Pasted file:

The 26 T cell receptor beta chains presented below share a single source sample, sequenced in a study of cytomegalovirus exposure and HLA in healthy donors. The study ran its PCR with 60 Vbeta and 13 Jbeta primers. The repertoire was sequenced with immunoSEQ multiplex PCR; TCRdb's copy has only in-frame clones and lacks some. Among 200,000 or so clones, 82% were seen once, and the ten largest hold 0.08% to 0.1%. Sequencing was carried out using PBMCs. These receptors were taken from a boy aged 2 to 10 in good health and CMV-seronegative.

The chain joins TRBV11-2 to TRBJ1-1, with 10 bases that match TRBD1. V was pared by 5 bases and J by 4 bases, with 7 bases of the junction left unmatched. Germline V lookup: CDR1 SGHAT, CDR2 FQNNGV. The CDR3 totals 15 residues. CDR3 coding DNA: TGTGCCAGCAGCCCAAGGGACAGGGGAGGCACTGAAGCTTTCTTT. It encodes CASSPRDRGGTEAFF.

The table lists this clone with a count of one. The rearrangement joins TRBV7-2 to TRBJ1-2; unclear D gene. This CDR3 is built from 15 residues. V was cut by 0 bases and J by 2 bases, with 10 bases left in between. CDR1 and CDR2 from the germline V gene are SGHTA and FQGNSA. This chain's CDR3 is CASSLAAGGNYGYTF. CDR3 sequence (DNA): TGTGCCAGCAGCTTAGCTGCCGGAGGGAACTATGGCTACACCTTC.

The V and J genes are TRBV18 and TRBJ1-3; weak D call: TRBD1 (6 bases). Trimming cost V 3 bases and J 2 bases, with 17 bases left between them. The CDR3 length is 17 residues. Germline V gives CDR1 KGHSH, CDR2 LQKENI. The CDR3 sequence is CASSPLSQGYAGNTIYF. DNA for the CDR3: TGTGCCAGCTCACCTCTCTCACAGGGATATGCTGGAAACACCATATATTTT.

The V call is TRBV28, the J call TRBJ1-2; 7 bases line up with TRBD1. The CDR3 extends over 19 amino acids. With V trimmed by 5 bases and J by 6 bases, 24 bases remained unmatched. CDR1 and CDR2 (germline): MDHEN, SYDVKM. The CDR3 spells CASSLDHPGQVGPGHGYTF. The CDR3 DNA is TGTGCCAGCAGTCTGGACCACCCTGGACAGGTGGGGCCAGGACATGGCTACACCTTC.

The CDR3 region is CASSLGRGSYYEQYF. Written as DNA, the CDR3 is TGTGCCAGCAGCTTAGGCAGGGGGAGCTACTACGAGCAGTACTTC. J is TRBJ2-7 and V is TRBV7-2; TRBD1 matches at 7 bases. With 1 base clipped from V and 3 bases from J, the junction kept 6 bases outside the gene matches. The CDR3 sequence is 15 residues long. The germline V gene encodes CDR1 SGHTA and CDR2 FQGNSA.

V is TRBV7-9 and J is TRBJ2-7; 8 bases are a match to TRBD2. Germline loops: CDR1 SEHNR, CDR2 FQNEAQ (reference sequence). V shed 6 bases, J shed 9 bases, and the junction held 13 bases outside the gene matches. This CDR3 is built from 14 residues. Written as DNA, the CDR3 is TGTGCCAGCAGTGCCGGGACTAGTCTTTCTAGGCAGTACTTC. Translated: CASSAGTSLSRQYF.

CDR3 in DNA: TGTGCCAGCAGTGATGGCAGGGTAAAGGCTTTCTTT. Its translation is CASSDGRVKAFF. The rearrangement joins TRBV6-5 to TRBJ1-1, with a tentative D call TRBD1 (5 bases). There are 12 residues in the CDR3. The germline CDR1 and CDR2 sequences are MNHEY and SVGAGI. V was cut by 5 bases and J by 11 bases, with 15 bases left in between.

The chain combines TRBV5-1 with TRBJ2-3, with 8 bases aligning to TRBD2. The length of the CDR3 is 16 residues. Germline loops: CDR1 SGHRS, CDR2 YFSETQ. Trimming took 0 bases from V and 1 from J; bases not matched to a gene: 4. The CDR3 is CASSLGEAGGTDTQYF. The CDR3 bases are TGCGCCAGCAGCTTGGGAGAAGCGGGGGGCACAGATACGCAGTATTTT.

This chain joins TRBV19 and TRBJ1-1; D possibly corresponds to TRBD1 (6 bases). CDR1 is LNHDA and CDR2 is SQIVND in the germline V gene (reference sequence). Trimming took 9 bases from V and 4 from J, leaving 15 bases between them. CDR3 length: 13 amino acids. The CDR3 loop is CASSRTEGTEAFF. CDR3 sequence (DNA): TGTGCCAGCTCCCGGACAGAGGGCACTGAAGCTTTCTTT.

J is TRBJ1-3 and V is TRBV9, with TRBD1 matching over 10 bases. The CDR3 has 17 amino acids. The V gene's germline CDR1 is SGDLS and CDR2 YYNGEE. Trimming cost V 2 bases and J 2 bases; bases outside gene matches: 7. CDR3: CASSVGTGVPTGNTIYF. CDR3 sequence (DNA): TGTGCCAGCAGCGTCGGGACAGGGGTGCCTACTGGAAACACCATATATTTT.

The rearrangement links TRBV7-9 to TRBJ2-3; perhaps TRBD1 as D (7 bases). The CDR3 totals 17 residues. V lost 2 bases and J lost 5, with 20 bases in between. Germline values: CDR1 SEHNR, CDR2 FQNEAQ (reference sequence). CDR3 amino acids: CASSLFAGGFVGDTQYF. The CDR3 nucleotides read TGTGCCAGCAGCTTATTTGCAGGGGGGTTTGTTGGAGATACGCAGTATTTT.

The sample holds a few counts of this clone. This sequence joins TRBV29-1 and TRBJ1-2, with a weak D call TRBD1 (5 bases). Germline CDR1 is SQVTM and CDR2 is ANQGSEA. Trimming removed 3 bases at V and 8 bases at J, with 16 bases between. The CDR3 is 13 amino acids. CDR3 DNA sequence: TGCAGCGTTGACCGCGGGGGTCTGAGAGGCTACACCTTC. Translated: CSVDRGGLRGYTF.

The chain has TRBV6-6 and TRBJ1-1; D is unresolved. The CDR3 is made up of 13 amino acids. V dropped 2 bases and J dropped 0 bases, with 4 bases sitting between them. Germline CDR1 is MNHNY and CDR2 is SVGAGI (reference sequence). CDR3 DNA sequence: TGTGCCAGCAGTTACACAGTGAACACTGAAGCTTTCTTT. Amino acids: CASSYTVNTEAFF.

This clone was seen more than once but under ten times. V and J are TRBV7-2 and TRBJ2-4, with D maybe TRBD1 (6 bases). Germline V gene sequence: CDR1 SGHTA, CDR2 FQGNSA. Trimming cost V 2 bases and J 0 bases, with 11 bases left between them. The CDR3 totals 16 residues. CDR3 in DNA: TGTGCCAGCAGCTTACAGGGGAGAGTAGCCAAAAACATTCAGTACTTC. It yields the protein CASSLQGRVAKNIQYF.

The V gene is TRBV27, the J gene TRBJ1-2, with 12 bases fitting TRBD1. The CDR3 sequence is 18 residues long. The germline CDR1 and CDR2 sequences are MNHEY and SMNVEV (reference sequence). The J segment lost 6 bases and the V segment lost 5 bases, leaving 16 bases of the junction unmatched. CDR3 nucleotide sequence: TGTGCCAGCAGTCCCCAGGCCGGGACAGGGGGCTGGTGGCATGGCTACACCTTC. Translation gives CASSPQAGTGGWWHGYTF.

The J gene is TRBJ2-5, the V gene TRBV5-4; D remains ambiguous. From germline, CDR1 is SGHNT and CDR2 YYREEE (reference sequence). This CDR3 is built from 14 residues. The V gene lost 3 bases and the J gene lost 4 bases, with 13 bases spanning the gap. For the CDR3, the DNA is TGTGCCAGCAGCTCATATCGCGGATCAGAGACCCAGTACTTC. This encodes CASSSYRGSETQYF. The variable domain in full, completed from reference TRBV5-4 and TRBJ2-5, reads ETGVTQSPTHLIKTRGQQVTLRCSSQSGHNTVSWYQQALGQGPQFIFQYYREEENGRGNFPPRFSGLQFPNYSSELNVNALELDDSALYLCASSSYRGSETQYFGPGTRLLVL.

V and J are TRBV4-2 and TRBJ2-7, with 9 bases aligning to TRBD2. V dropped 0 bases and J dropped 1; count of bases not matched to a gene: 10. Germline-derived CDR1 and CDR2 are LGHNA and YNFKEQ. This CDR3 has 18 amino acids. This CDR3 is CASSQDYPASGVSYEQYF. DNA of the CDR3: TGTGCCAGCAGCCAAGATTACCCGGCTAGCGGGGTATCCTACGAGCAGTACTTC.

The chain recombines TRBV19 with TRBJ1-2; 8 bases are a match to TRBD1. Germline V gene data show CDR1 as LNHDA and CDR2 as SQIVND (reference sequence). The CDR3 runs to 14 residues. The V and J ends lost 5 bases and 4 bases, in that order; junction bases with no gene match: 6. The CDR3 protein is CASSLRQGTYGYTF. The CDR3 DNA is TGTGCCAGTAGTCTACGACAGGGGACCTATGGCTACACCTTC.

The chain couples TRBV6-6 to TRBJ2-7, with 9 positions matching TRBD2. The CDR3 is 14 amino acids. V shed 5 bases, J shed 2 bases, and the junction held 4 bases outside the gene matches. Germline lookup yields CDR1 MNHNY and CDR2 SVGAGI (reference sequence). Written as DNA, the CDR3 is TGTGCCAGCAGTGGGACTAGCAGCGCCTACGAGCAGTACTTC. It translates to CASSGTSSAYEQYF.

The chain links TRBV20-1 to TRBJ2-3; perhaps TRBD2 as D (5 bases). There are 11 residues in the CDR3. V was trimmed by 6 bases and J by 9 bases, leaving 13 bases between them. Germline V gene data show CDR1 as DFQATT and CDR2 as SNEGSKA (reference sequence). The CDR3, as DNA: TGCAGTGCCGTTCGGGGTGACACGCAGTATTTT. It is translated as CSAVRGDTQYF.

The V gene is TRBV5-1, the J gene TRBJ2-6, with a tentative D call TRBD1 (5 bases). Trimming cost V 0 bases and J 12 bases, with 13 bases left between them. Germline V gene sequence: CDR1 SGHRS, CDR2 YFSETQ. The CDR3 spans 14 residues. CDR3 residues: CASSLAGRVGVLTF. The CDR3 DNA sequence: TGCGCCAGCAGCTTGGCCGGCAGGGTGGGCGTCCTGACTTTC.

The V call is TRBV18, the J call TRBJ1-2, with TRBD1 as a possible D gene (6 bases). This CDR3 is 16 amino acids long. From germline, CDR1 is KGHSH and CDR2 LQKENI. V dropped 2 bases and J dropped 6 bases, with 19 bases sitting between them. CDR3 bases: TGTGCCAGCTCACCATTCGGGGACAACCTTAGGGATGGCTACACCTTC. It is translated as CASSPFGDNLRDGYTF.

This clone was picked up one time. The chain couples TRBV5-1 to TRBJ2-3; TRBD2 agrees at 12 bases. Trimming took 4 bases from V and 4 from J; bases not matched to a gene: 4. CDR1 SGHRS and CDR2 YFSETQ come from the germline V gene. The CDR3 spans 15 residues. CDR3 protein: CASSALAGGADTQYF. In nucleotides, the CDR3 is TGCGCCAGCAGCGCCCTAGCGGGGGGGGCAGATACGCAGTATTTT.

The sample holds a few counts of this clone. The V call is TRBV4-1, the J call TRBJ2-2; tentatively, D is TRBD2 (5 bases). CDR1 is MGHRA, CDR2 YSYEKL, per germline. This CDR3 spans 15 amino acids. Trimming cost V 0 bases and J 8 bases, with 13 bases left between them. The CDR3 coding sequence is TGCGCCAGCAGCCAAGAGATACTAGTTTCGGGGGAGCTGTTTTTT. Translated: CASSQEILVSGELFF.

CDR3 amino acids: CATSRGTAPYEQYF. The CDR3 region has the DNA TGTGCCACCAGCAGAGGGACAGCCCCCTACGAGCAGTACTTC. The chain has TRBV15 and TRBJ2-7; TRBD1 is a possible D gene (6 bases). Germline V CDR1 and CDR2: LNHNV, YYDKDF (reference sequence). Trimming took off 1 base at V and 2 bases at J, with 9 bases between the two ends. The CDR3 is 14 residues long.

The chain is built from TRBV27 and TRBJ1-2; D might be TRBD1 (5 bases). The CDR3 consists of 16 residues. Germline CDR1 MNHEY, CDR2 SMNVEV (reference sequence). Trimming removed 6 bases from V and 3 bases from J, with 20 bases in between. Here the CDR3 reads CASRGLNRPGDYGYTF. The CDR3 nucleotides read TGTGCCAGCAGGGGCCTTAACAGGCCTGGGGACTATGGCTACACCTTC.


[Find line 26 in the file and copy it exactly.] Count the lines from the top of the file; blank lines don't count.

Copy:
CDR3 amino acids: CATSRGTAPYEQYF. The CDR3 region has the DNA TGTGCCACCAGCAGAGGGACAGCCCCCTACGAGCAGTACTTC. The chain has TRBV15 and TRBJ2-7; TRBD1 is a possible D gene (6 bases). Germline V CDR1 and CDR2: LNHNV, YYDKDF (reference sequence). Trimming took off 1 base at V and 2 bases at J, with 9 bases between the two ends. The CDR3 is 14 residues long.